·         Prioritize. Do the most challenging and important tasks first.

·         Be realistic. Make realistic calculation of the time required; set realistic and achievable goals; don’t get carried away by imaginations.

·         Focus. Focus on what is important achieve the ultimate goal, keep track of your progress. Set time limits for each sub-task, and stay focused on not exceeding the time.

·         Some techniques to use – Pomodoro method to manage time, SMART framework to prioritize and set goals, ‘Eat the frog’ technique.

·         Rest and replenish. Give yourself small breaks to recover and start over. Be kind to yourself.

References

Häfner, A., Oberst, V., & Stock, A. (2014). Avoiding procrastination through time management: an experimental intervention study. Educational Studies, 40(3), 352–360. https://doi.org/10.1080/03055698.2014.899487

Henderson, R. (2021, May 27). 6 types of Procrastinators and how they think. JAYSON MORAN. https://jaysonmoran.com/2021/02/12/6-types-of-procrastinators-and-how-they-think/

Ho, L. (2021, April 19). 5 Types of Procrastination (And How to Fix Each of Them). Lifehack. https://www.lifehack.org/articles/productivity/types-procrastination-and-how-you-can-fix-them.html

Jaffe, E. (2013a, March 29). Why Wait? The Science Behind Procrastination. Association for Psychological Science - APS. https://www.psychologicalscience.org/observer/why-wait-the-science-behind-procrastination

Jarrett, C. (2020, May 14). Why procrastination is about managing emotions, not time. BBC Worklife. https://www.bbc.com/worklife/article/20200121-why-procrastination-is-about-managing-emotions-not-time

Lingsieck, K. B. (2013). Procrastination. European Psychologist, 18(1), 24–34. https://doi.org/10.1027/1016-9040/a000138

Psychology Today. (n.d.). Procrastination. Retrieved February 3, 2022, from https://www.psychologytoday.com/us/basics/procrastination

 


Monday, February 28, 2022

Sleep Hygiene - Dr. Sangeetha Madhu

 Sleep is an essential part of one’s life, responsible for our healthy functioning. It allows the body and the mind to recharge themselves, helping us to become more alert and refreshed. It also helps us to remain healthy and fight away diseases. Consequently, lack of sleep can lead to reduced productivity, low motivation, emotional problems, impaired cognitive functioning, decreased quality of work, and increased risk of chronic and serious medical conditions, such as diabetes, cancer, and cardiovascular diseases. 

It is important for most individuals to get around seven to nine hours of night sleep regularly in order to function properly on a regular basis. This can be introduced into one’s schedule by practicing healthy sleeping habits or sleep hygiene, which can be defined as “a set of behavioural and environmental recommendations intended to promote healthy sleep”.

Sleep Hygiene Practices

·         Have a proper sleep schedule, sleep and wake up at the same time – even on weekends, and stick to this consistent schedule. This would reinforce the bodies internal clock.

·         Follow a relaxing bedtime routine before going to sleep, for example – gentle stretches, a little meditation, listening to soothing music, focused breathing, reading a book etc.

·         Avoid using electronic devices at least an hour before bedtime and keep them away.

·         Avoid or anything that is stressful or overly stimulating, including holding emotional conversations.

·         Exercising regularly can improve sleep quality, and health, but avoid heavy exercise around bedtime.

·         Cut down on caffeine, especially nearing bedtime. Caffeine’s impact can stay for over 3-7 hours after consuming it.

·         A cool, dark, and quite room helps falling and staying asleep. Earplugs, blackout curtains, and eye masks would be helpful in doing so.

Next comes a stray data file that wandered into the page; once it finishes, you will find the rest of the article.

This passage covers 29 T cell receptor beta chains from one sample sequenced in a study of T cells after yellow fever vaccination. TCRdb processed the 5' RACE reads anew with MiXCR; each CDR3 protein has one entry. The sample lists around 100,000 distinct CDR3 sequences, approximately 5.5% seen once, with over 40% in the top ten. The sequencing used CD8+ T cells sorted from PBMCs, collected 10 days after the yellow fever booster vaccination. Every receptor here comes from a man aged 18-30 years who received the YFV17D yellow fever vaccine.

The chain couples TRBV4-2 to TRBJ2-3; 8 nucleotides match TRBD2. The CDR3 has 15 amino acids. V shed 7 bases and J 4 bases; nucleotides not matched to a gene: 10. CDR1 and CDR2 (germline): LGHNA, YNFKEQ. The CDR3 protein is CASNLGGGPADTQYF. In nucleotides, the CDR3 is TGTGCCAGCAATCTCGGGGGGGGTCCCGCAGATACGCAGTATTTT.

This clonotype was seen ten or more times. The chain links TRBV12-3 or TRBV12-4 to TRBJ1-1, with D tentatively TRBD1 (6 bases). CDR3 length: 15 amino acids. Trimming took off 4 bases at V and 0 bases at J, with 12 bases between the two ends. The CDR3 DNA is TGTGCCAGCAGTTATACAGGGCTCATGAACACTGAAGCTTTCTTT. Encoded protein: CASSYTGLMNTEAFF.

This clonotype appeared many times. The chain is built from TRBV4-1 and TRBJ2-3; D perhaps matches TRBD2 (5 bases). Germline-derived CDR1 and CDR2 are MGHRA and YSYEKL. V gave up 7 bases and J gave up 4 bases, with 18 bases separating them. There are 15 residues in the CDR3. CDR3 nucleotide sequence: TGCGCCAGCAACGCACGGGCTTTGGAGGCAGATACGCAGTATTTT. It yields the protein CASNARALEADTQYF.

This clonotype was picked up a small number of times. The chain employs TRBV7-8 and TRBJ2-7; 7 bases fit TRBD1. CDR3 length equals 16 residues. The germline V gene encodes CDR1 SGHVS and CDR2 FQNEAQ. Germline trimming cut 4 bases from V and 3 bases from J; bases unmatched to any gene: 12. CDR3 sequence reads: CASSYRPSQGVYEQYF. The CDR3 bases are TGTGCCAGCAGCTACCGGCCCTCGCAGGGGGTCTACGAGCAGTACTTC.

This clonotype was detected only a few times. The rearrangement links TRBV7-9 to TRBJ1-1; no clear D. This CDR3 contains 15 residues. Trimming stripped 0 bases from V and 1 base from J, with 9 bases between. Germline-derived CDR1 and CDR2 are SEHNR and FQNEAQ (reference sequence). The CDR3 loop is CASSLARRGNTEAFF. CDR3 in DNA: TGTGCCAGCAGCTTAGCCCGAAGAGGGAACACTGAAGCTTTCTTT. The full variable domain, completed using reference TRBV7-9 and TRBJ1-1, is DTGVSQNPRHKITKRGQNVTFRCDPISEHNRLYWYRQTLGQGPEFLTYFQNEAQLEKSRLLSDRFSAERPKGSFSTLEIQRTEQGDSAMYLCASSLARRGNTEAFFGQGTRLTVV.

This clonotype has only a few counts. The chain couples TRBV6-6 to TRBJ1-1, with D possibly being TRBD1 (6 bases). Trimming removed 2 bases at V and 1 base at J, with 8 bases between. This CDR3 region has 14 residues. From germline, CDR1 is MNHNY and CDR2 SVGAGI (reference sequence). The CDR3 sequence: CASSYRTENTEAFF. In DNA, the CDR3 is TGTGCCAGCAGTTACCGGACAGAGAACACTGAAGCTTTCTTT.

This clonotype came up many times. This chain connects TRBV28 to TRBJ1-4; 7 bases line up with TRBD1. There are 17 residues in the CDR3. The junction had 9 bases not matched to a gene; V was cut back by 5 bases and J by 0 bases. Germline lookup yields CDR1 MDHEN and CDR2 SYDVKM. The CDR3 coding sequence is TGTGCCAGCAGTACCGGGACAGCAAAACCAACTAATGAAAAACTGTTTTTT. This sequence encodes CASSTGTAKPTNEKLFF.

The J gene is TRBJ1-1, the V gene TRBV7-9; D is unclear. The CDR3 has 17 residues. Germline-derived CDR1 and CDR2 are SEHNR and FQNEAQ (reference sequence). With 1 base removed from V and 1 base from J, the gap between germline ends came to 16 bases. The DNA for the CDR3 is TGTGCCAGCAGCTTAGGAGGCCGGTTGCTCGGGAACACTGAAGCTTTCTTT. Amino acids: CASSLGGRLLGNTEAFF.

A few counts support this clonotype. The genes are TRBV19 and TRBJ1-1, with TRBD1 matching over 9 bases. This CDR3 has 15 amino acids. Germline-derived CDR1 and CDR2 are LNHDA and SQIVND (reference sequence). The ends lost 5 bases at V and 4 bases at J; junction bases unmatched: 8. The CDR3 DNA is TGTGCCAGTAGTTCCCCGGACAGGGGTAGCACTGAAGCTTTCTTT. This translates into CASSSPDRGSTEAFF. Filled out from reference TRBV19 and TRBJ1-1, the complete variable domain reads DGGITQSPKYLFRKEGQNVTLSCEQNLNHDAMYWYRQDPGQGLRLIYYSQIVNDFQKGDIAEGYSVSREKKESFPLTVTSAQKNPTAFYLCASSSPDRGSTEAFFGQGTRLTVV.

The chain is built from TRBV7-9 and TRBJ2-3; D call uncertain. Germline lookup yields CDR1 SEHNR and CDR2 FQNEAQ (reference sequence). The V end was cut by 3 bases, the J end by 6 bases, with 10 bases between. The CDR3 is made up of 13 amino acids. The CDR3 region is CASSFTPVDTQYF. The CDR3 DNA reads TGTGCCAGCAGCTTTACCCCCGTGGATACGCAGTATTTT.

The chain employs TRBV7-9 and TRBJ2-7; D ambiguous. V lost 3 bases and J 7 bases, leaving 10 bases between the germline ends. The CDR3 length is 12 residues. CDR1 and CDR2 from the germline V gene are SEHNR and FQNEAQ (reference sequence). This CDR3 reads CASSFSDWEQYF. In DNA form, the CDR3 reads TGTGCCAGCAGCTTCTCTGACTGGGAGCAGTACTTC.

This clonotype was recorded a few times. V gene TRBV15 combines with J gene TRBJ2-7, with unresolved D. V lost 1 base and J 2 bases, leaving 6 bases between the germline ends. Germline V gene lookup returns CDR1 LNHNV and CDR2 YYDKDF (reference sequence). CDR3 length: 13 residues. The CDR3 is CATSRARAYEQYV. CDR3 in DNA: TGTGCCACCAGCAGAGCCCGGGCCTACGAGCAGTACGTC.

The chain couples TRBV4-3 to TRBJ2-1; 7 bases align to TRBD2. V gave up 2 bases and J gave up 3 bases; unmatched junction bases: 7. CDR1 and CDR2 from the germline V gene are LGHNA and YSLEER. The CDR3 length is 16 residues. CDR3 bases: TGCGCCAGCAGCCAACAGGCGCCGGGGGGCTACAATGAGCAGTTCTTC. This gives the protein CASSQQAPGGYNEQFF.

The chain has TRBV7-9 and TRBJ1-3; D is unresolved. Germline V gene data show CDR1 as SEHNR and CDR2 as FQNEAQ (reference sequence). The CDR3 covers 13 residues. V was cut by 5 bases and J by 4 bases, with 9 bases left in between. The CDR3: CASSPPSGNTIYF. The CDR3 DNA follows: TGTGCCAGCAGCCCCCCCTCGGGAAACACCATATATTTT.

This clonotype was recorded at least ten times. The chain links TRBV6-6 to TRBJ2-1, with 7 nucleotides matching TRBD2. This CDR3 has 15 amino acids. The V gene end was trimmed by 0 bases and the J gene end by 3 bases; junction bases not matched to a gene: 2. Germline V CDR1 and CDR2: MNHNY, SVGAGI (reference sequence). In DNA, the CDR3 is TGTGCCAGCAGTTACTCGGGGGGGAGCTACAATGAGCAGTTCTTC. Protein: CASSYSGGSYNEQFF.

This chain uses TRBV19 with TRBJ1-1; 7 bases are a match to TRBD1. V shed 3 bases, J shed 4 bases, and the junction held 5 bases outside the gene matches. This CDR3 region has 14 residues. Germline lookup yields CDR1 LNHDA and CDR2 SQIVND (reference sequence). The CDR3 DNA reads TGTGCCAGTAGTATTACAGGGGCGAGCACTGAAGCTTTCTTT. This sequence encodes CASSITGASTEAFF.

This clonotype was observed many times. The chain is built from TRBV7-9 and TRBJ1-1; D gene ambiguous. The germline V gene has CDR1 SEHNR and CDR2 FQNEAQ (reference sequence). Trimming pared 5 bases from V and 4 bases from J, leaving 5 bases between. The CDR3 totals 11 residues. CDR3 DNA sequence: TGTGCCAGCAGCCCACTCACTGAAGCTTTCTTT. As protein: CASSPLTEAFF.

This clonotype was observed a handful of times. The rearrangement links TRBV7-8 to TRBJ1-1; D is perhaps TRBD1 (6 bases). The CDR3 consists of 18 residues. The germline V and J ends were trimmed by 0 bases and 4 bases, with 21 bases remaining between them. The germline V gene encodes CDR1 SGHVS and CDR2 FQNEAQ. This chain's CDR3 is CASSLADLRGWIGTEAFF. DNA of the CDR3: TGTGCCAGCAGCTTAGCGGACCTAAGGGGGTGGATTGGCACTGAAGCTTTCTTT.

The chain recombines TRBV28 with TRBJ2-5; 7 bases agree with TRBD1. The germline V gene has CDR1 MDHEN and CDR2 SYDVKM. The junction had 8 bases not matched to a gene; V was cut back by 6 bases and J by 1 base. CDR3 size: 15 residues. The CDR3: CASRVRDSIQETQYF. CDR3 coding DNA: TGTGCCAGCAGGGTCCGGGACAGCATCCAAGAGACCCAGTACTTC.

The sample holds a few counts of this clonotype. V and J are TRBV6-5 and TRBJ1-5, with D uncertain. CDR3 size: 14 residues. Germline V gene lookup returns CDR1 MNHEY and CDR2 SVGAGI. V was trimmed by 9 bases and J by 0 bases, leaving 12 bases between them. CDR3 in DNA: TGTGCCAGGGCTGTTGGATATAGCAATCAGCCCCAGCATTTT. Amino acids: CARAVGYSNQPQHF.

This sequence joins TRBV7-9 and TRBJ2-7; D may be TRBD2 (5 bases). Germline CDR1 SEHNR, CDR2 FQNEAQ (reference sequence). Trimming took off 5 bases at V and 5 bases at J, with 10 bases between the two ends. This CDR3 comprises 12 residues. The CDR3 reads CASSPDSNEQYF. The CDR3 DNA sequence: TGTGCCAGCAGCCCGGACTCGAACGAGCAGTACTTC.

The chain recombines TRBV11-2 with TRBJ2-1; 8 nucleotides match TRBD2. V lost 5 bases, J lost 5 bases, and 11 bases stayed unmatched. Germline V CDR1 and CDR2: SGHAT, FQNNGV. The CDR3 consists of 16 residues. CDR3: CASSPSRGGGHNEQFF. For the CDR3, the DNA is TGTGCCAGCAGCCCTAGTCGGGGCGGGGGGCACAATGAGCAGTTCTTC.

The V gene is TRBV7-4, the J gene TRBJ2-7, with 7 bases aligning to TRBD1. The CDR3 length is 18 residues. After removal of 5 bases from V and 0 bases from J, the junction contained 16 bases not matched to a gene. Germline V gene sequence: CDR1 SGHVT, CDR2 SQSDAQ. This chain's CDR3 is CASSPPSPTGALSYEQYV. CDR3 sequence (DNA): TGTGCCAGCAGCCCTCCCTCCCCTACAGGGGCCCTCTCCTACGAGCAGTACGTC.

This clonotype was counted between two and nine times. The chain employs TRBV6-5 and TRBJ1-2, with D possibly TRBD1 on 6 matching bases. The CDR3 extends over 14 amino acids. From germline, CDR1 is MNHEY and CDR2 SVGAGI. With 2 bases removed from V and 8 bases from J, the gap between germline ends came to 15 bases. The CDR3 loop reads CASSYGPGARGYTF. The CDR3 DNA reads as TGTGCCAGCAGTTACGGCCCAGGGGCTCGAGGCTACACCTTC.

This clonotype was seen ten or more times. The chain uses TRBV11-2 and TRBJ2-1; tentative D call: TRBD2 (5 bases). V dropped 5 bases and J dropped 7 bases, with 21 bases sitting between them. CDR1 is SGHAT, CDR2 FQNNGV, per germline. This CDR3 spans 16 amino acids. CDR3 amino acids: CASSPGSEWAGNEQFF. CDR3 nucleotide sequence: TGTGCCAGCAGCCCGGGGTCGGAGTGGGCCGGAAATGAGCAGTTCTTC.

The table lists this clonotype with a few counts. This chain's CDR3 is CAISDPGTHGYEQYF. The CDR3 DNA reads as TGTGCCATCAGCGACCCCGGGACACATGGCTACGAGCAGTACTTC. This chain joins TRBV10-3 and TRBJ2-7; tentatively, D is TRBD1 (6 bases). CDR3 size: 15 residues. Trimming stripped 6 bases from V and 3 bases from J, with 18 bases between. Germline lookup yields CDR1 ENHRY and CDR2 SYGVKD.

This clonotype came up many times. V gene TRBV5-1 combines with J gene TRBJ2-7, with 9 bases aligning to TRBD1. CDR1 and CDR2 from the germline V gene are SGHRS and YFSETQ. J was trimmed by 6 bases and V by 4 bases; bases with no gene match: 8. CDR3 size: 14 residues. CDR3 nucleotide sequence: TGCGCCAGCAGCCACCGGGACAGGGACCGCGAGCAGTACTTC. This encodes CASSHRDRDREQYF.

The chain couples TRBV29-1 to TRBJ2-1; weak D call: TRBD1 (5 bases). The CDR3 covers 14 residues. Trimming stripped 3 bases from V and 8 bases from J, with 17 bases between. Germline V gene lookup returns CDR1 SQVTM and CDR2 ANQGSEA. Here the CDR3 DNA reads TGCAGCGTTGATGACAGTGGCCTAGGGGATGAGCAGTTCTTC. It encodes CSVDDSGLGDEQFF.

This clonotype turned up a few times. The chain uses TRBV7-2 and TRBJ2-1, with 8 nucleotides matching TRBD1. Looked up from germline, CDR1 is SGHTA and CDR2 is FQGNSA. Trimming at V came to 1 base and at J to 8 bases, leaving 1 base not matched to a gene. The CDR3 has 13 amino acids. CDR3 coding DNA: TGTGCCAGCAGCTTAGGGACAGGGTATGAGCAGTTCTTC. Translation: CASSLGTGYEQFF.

·         Try to restrain the use of your bed only for sleep. This would help the brain to associate bed to sleep.

·         Go to bed only when you are tired and feeling sleepy. If you do not fall asleep within 20 minutes, try doing something else.

·         Avoid napping during the day, especially later in the afternoon. Limit the naps to not more than 30 mins.

References

Hersh, E. (2020, August 17). 10 Healthy Sleep Hygiene Habits. Healthline. https://www.healthline.com/health/sleep-hygiene#limit-naps

Irish, L. A., Kline, C. E., Gunn, H. E., Buysse, D. J., & Hall, M. H. (2015). The role of sleep hygiene in promoting public health: A review of empirical evidence. Sleep Medicine Reviews, 22, 23–36. https://doi.org/10.1016/j.smrv.2014.10.001

Pacheco, D. (2021, December 9). Why Do We Need Sleep? Sleep Foundation. https://www.sleepfoundation.org/how-sleep-works/why-do-we-need-sleep

U.S. Department of Health & Human Services. (2016, July 15). CDC - Sleep Hygiene Tips - Sleep and Sleep Disorders. Centers for Disease Control and Prevention. Retrieved February 10, 2022, from https://www.cdc.gov/sleep/about_sleep/sleep_hygiene.html

 

Monday, January 3, 2022

Mental Health is Health - Dr. Sangeetha Madhu and Ms. Neethu Sara Joseph

What constitutes well-being when it comes to mental health?

Is it about using the best coping techniques, having our defensive mechanisms in control, and being sure that our physical and emotional baggage is empty?

The Challenge

Mental health is often considered as being on a binary scale of yes or no- either we are mentally healthy or not mentally healthy. Sometimes the process of addressing the mental health concerns disregards subtle nuances & plural roles /identities, thereby leading to the stigmatization of the concerned person. When people are compelled to absorb stigmatized identity/ role, it can give rise to feelings of shame, guilt, agony, and apathy from a community perspective.

Mental Health: Beyond All or None

The essential task ahead is to remind ourselves that caring for our mental health is a continuous process that will vary over time-based on certain internal and external factors like our mood, certain triggers, anxiety stemming from it, and a variety of other variables in the moment. Each and every individual is unique and understanding the mental health spectrum is critical in order to build an inclusive engaged community. Raising our collective awareness on evidence-based scientific knowledge on mental health concerns, destigmatizing conversations regarding mental health, sensitizing portrayal of mental health in mainstream media, and building a supportive community to thrive at workplaces and educational institutions will provide a future ensuring establishment of a catalytic community with the ingredients of empathy, kindness, and compassion!

References

https://positivepsychology.com/mental-health-continuum-model/

https://www.rewriting-the-rules.com/self/mental-health-beyond-binaries-ladybeard-panel/